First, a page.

That sense of dread you feel when you’re on holiday? There’s a word for that

There is, it seems, a fine line between headspace and headcase

At this time of year, it’s traditional for me to turn to X, the platform formerly known as Twitter, and offer up “mubble-fubbles” as my word of the day. These are the 17th-century equivalent of the Sunday- evening/end-of-holiday blues – an emotional trough that sucks us in as we ruefully contemplate a return to work. But I’m beginning to appreciate that this isn’t the whole picture. For all its initial appeal, time out doesn’t always live up to the hype. In fact, writers have voiced a very different scenario in recent weeks – that where idleness goes, existential dread may follow, as well as what the journalist Janice Turner calls the state of being “evil when bored”: the chaotic consequence of suddenly having time on your hands. There is, it seems, a fine line between headspace and headcase.

The build-up to the summer holidays is of course inevitable. Society programmes us to long for the week or two in the summer when we can finally stand still and ditch what the Germans call Eilkrankheit – the “hurry sickness” that sees us endlessly chasing tails and deadlines that stay forever out of reach. And so, like birds, our urge to migrate becomes irresistible. It is said that even caged songbirds obey a magnetic compass by turning towards the path of their free relatives’ annual flight. German has a word for this too: “Zugunruhe”, a migratory anxiousness that is as discombobulating as it is irrepressible.

Such betwitterment, or nervous excitement, is the catalyst for a whole set of other emotions as holidays come closer. On the one hand we may feel “panurgic” – ready for anything – while on the other the fear of “anticipointment” – disappointment from something too eagerly looked forward to – is already looming large. This time we can turn to Norwegian for a fitting word for the holiday preamble – “gruglede” consists of the two words grue, “dread” and glede, “happy”. Put them together and you get a verb that roughly translates as “dread something happily”.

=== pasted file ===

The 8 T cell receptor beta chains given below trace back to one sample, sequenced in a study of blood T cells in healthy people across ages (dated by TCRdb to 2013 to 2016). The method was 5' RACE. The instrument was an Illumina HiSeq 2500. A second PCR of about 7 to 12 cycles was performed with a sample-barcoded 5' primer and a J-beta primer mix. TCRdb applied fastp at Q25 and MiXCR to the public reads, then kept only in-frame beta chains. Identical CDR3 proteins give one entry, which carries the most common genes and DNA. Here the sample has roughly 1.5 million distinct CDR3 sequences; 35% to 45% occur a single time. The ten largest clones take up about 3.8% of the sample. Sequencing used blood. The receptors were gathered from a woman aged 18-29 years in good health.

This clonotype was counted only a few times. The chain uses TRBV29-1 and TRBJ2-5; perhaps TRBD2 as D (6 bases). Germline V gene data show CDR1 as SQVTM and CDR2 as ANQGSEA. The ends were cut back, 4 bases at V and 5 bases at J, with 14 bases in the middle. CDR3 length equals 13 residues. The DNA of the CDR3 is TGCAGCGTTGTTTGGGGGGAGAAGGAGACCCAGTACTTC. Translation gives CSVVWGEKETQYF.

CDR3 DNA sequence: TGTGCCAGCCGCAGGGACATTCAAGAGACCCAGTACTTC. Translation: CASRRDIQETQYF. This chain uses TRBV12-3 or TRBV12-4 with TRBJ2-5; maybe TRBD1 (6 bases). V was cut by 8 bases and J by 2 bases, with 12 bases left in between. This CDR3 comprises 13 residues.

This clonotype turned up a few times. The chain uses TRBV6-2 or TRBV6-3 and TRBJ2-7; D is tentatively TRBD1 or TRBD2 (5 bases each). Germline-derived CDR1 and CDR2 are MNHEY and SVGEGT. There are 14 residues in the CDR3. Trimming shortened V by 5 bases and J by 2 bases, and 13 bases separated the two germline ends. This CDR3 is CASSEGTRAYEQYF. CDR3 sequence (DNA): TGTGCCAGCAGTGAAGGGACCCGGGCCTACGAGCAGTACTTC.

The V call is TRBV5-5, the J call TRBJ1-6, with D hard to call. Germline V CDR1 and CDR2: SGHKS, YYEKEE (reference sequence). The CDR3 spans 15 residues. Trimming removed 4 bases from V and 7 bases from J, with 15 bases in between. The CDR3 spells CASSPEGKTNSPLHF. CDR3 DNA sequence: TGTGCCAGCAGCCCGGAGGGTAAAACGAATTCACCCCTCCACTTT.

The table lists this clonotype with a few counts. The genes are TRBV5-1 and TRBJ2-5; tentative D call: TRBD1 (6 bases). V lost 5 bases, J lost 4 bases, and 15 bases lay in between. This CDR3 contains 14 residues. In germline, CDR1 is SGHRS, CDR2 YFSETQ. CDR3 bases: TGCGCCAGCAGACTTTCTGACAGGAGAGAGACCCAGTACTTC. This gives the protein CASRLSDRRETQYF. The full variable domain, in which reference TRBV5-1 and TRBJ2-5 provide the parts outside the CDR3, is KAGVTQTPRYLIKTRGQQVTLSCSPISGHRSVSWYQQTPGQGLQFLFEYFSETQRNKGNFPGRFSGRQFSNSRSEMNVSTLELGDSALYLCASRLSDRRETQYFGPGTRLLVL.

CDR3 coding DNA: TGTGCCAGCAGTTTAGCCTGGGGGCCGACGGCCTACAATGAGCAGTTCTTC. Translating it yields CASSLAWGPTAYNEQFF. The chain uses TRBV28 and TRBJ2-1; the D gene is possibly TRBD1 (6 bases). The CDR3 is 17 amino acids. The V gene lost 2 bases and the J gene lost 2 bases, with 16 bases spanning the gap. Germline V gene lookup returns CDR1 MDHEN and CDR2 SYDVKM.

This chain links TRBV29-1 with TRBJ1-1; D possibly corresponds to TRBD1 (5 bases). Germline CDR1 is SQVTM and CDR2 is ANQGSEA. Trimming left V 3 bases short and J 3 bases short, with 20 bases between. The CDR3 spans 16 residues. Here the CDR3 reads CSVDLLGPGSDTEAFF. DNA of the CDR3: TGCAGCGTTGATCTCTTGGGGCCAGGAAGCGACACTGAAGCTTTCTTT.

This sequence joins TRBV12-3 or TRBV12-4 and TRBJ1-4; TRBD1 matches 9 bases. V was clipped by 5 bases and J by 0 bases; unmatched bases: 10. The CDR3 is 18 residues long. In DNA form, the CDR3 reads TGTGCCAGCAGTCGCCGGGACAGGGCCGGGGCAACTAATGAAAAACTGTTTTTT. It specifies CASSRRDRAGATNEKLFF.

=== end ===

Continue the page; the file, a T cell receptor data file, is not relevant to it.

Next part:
And finally the day arrives: the date we’ve been fixated upon through the chillsome drudgery of the winter months when we can throw off the shackles of normal life and set off for sunshine, Sambuca, and sloth. But at what cost? In The Times, James Marriott articulates one possible outcome for many of us: “I sympathise in the new film with Barbie, who finds herself asking in the midst of an extravagantly enjoyable party: ‘Do you ever think about dying?'” Hello August Angst.

In its strictest definition, angst is a morbid fear about the human condition. More broadly, it has come to encompass a range of psychological stresses including, as the writer Cyril Connolly pithily put in the 40s, “remorse about the past, guilt about the present, anxiety about the future”. Not quite the holiday package we signed up for.

Less adrenalised, but equally debilitating, is ennui. When the emails stop and the days stretch elastically ahead, ennui combines world-weariness with apathy as we finally turn off our engine (and, too often, the cold from hell descends). It’s not all bad, though, particularly if you’re French – Camus, Sartre, and Proust all found inspiration in the listlessness of the spare hours. The poet Gérard de Nerval banished it by taking a lobster for walks in Paris’s Palais Royal.

Angst and ennui can occasionally be stifled by copious amounts of food and alcohol. Not for nothing does the 18th-century Drinker’s Dictionary list “going to Barbados” as a euphemism for getting hammered (then again, “visiting the Spice Islands”, a possible outcome of the Barbados trip, was for the Victorians a coy expression for going to the loo). The aim of course is to achieve “kalopsia”: a rather more elegant version of “beer goggles”, describing a state in which everyone and everything looks beautiful.

Of course, those same goggles may be less beery and more rose-tinted, as we remember the halcyon days of youthful summers, when we achieved “ataraxy”, which the Epicureans of ancient Greece considered to be a state of true happiness when our emotions are unruffled and fancy-free. The closest that some of us might achieve is “zwodder”, the final entry in Joseph Wright’s 19th-century English Dialect Dictionary where it is defined as “a drowsy, stupid state of body and mind”.

I find it comforting to know that a ready-made lexicon exists for whatever emotions a holiday brings our way. When language goes before us, it shows that others have felt just the same. It seems many of us are recognising that a change of space and pace can be bewildering – a fitting word, etymologically, for it is all about wandering into the unfamiliar and stepping into “the wild”. So if and when the mubble-fubbles set in, it’s worth remembering that there is something to be said for normality, and that our holiday emotions, like our suitcases, rarely arrive unscuffed. Besides, if we’re looking for another source of happy dread, there’s always Christmas.

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